The example above shows the license server listening on port 8349 of IP address 127.0.0.1. This
particular IP address is the standard “loopback” address assigned to all machines. It is used for
off-network operations and is not reachable by any other machine. Hence, in this example, you must
discover the IP address of the server machine with “ping”, set the environment variable, and restart
“zLicServer”.
Windows operating systems
Running the license server as a foreground process. Open a DOS-like command window and type
> zLicServer.exe [--log]
The “--log” option causes the license server to write activity to a file named log zlicserver.txt
in the same directory as the “zLicServer.exe” program.
The “zLicServer.exe” program runs in the foreground, and requires you to stay logged in and
keep the DOS-like window open. To stop the server, type control-C or run stopLicServer.exe.
8
Running the license server as a Windows service. You may choose to install the license server as a
Windows service. In this case the license server runs in the background, and keeps running even if
you log out. It is managed like any other Windows service, and can be configured to start manually,
or to start when your machine boots. To install, open a DOS-like command window and type
> installAsWindowsService.bat
[SC] CreateService SUCCESS
You should see the “SUCCESS” message. If you install the license server files to a directory
other than C:\Program Files\Artelys\ZLMServer, then edit installAsWindowsService.bat and
change the path name accordingly.
Installing the service does not start it. Use the standard Windows service manager GUI/applet
to start and stop the zLicServerWinSvc service. From the desktop, click Start → Control Panel →
Administrative Tools → Services (Classic Windows view), or Start → Control Panel → Performance
and Maintenance → Administrative Tools → Services (new Windows XP view), or open a DOSlike command windows and type services.msc. Then scroll down and find the service named
“zLicServerWinSvc”. Right-click on it to bring up options to start or stop the service, or modify
its properties. To enable logging, add “--log” to the service start parameters, as described in
section 4.1.
To uninstall the Windows service, first stop it, then run uninstallAsWindowsService.bat.
Setting the listening interface. The license server opens a port for listening on one network interface
of the server machine. Machines can have multiple network interfaces, each with a different IP
address.
Start the license server as a foreground process with the “--log” option and check the log to see
the IP address that the license server is listening on. Look in log zlicserver.txt for a line with
something like:
17:10:40
4/25/2006
started listening on 192.168.1.1:8349.
If the default value (192.168.1.1 in this example) is not the IP address that user machines can
reach, then you must tell the license server the correct address. First, find the correct IP address
by “pinging” the server machine from a user machine. Then set an environment variable named
ARTELYS LICENSE NETWORK ADDR with this address and restart the license server.
If running the license server as a foreground process, then before starting it type
> set ARTELYS LICENSE NETWORK ADDR=ip address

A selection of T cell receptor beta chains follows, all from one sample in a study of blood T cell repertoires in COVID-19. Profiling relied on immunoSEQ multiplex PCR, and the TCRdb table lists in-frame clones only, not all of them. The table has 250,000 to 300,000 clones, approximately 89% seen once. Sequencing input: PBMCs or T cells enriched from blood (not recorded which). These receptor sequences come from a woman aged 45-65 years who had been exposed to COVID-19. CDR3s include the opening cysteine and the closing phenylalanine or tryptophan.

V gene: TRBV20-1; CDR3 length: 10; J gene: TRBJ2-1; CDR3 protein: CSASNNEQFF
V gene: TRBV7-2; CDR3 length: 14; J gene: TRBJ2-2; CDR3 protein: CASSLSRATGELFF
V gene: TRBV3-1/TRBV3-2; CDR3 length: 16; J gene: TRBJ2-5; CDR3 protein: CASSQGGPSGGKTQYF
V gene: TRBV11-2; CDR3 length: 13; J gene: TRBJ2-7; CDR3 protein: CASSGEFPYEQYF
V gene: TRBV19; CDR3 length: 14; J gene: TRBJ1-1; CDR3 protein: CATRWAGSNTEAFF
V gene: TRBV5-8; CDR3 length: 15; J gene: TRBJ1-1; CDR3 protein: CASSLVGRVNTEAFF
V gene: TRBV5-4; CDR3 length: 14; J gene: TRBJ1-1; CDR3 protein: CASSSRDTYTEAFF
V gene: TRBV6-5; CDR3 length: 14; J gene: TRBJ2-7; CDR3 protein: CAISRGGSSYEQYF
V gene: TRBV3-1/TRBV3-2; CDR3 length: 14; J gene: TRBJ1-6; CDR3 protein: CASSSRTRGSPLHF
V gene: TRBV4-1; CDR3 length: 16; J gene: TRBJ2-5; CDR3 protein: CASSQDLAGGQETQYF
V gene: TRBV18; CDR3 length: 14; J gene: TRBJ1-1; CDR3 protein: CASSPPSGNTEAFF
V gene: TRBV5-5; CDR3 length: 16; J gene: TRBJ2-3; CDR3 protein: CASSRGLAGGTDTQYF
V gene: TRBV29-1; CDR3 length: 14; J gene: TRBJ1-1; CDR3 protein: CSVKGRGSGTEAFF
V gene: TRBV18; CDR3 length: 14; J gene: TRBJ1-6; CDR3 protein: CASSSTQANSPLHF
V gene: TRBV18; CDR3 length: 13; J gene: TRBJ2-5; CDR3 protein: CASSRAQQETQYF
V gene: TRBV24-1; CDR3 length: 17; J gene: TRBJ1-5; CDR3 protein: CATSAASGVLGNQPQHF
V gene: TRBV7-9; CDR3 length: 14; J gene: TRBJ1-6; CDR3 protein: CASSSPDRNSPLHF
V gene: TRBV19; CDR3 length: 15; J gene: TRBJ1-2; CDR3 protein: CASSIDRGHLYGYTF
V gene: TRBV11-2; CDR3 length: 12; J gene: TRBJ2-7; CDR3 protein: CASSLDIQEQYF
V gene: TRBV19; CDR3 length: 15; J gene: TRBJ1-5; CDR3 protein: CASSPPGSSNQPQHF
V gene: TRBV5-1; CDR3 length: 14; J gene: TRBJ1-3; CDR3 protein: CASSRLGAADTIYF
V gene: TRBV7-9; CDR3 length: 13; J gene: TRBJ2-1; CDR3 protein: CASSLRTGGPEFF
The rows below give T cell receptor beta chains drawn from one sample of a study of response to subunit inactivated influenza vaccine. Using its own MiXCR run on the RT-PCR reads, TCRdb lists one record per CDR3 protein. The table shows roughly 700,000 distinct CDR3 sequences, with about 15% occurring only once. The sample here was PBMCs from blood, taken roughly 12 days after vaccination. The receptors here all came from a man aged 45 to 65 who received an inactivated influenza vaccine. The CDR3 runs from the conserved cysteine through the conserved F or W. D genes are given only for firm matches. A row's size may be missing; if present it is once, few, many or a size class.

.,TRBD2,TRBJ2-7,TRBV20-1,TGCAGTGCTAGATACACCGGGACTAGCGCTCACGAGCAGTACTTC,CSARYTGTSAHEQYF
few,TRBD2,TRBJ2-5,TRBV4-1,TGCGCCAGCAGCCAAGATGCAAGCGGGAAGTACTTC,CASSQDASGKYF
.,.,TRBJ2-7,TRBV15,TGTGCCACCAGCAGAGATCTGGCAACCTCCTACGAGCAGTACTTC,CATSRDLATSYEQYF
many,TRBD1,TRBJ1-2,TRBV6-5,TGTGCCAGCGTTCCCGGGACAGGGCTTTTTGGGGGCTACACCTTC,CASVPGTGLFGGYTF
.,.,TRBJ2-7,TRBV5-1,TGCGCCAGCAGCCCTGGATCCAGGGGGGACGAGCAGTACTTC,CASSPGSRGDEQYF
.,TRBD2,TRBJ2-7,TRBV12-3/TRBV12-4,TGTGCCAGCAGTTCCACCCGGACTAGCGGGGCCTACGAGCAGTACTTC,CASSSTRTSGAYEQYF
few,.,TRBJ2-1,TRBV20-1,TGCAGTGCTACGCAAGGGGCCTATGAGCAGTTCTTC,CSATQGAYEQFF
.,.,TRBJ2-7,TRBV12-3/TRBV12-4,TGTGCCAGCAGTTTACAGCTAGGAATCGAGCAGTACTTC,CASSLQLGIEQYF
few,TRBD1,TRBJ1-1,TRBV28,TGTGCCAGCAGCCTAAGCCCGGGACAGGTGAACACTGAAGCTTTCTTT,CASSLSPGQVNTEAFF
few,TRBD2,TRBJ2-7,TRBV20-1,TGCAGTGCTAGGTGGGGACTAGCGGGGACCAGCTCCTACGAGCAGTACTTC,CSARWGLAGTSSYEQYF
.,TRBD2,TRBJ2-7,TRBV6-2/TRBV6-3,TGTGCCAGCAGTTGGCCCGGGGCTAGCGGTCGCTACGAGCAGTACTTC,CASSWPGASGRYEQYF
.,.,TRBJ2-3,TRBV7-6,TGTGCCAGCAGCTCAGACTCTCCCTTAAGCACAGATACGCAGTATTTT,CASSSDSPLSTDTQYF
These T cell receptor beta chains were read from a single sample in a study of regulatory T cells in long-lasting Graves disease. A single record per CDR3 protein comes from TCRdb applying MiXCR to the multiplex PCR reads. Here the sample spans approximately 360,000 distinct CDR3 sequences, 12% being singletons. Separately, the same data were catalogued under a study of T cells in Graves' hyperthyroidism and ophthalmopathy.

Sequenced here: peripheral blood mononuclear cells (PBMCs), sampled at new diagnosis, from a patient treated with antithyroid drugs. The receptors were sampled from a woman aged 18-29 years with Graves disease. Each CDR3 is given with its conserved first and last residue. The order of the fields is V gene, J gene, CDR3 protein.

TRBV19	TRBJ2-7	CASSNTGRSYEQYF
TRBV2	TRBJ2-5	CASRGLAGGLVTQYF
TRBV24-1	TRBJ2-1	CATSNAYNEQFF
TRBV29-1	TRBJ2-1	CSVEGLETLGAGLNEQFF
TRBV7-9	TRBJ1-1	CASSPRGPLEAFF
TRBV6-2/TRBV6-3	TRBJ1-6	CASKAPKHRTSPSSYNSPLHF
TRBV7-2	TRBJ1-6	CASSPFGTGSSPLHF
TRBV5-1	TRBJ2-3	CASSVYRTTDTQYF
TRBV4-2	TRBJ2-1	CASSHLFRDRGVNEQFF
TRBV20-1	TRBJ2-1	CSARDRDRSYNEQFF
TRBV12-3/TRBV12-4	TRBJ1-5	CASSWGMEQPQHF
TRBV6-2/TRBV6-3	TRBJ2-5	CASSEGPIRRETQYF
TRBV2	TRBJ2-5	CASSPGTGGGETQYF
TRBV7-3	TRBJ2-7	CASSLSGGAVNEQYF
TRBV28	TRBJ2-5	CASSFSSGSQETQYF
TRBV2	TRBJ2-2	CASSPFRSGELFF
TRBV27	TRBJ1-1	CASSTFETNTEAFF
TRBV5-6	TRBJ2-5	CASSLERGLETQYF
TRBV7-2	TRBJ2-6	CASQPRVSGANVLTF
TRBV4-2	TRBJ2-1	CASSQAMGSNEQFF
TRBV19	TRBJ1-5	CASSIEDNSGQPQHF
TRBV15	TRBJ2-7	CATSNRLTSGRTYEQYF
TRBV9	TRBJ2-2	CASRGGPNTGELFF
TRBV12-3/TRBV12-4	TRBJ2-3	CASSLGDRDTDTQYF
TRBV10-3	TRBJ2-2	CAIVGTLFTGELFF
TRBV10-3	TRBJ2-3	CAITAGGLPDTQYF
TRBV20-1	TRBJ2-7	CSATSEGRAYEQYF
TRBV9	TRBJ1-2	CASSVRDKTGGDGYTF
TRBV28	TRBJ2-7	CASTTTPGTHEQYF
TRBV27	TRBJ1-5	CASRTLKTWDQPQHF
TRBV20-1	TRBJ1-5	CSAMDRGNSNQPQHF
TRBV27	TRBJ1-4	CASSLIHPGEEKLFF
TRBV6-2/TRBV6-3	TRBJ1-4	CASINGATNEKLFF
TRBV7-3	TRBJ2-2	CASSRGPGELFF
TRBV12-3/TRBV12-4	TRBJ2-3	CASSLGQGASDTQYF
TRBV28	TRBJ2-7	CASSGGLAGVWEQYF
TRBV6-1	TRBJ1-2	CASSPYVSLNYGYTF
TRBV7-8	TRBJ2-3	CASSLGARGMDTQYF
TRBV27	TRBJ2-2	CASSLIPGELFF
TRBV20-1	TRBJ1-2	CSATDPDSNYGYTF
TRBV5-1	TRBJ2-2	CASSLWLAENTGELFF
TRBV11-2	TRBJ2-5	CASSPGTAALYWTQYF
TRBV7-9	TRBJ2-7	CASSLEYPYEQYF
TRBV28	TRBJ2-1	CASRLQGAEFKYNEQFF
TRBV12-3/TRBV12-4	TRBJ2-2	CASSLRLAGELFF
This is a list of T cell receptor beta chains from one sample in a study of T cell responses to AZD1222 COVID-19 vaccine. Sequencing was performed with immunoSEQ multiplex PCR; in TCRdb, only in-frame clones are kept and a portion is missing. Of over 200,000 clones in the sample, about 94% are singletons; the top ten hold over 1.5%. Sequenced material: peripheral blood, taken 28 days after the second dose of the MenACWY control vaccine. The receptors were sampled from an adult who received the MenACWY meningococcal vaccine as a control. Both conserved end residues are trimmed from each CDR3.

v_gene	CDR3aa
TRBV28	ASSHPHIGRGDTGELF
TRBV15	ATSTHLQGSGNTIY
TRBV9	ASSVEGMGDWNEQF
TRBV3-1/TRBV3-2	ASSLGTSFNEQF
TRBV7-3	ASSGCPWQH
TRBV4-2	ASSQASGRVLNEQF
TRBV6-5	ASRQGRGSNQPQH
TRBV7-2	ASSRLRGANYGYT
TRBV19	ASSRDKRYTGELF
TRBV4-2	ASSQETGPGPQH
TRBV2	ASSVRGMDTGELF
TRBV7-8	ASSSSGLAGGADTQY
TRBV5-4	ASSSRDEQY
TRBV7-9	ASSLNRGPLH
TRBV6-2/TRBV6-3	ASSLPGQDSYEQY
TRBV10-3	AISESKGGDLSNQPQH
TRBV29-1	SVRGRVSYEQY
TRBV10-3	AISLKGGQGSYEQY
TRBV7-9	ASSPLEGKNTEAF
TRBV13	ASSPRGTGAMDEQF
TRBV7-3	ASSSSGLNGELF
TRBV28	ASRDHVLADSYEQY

If running the license server as a Windows service, then define a new environment variable using
the system properties GUI (Start → My Computer/Properties → Advanced → Environment Variables).
Name the variable ARTELYS LICENSE NETWORK ADDR and set its value to the desired IP address. See
Section 2.2 for more details on how to use the system properties GUI in Windows to permanently
set an environment variable.
3.6
Configure user machines to find the license server
You may copy Artelys distributed software (Knitro or AMPL) that uses a floating network license to
any number of user machines on the same LAN. You must tell each user machine where the Artelys
license server is located by setting an environment variable named ARTELYS LICENSE NETWORK ADDR.
First, “ping” the server machine from the user machine to find its IP address. Then set the environment variable with the address that the license server is listening on. Include the port number
of the server if it differs from the default port number 8349.
9
• If you run a Unix bash shell, then type
> export ARTELYS LICENSE NETWORK ADDR=ip address:port
• If you run a Unix csh or tcsh shell, then type
> setenv ARTELYS LICENSE NETWORK ADDR ip address:port
• If you run on Windows, then open a DOS-like command window and type
> set ARTELYS LICENSE NETWORK ADDR=ip address:port
3.7
Running your Artelys distributed products
Now you can start applications on user machines. They should obtain an Artelys license silently and
execute. When an application starts, it “checks out” a license from the license server, and “checks
in” the license when it finishes. If all licenses are currently checked out, the application will halt
after printing a message
License found, but all copies are checked out
You must wait until a free license becomes available (or purchase more concurrent licenses). Check
the “zLicServer” log file to see which user machines have a license checked out. The rules below help
explain when licenses are checked out and checked in.
• For the AMPL product:
– An AMPL license is checked out when an AMPL session starts, and checked in when the
AMPL session ends.
• For the Knitro product:
– If Knitro is called within a modeling language (e.g., AMPL) to solve an optimization
problem, then a license is checked out until the solve command completes or is aborted.